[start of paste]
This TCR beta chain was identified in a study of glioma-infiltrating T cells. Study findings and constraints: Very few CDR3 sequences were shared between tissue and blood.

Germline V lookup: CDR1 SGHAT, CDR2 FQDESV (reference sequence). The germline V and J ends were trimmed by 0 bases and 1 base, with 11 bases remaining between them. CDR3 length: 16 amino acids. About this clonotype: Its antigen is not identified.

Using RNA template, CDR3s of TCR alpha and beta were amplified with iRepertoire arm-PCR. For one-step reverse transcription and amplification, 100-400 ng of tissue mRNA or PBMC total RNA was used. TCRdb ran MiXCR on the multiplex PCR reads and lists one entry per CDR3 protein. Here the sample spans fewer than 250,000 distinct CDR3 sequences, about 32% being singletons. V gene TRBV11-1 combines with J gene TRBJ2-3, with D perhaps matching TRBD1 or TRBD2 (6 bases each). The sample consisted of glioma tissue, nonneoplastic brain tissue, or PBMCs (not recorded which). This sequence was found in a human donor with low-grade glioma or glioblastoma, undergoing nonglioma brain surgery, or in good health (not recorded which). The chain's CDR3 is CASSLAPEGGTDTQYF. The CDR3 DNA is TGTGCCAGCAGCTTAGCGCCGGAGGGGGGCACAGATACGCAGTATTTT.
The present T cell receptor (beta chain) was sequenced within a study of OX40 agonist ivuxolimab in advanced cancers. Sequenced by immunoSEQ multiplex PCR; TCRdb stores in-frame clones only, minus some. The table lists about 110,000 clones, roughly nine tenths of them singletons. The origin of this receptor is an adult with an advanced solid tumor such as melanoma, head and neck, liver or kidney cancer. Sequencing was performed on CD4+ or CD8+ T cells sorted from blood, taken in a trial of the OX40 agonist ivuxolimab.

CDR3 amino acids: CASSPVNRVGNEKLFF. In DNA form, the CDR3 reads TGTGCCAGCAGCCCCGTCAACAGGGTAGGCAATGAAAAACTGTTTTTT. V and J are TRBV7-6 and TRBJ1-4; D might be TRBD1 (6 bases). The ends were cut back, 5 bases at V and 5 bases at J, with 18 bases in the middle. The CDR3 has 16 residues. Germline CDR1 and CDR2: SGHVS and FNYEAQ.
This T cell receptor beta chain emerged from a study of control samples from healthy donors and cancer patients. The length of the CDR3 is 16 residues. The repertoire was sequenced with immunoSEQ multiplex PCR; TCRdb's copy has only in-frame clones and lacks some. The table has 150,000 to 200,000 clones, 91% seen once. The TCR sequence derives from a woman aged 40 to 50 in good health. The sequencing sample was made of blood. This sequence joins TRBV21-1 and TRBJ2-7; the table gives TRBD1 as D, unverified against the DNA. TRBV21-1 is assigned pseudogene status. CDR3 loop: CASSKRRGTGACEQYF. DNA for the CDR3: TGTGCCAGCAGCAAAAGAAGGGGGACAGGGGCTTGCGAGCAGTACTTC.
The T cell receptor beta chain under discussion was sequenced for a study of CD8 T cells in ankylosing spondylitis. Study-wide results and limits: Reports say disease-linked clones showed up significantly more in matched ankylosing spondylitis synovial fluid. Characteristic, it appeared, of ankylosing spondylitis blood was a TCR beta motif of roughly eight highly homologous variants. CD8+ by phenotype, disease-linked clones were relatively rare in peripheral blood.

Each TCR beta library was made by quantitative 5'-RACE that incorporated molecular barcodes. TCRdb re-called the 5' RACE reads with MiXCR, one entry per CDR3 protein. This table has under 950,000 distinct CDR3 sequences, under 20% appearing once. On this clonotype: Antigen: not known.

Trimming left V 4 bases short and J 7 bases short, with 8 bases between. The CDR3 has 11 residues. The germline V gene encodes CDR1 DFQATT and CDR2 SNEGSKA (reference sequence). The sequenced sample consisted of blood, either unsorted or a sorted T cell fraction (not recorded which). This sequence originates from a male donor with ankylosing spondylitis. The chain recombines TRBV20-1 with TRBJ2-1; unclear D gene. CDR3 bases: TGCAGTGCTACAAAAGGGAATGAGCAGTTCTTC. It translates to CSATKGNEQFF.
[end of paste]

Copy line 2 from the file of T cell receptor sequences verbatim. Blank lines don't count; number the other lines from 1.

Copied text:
Germline V lookup: CDR1 SGHAT, CDR2 FQDESV (reference sequence). The germline V and J ends were trimmed by 0 bases and 1 base, with 11 bases remaining between them. CDR3 length: 16 amino acids. About this clonotype: Its antigen is not identified.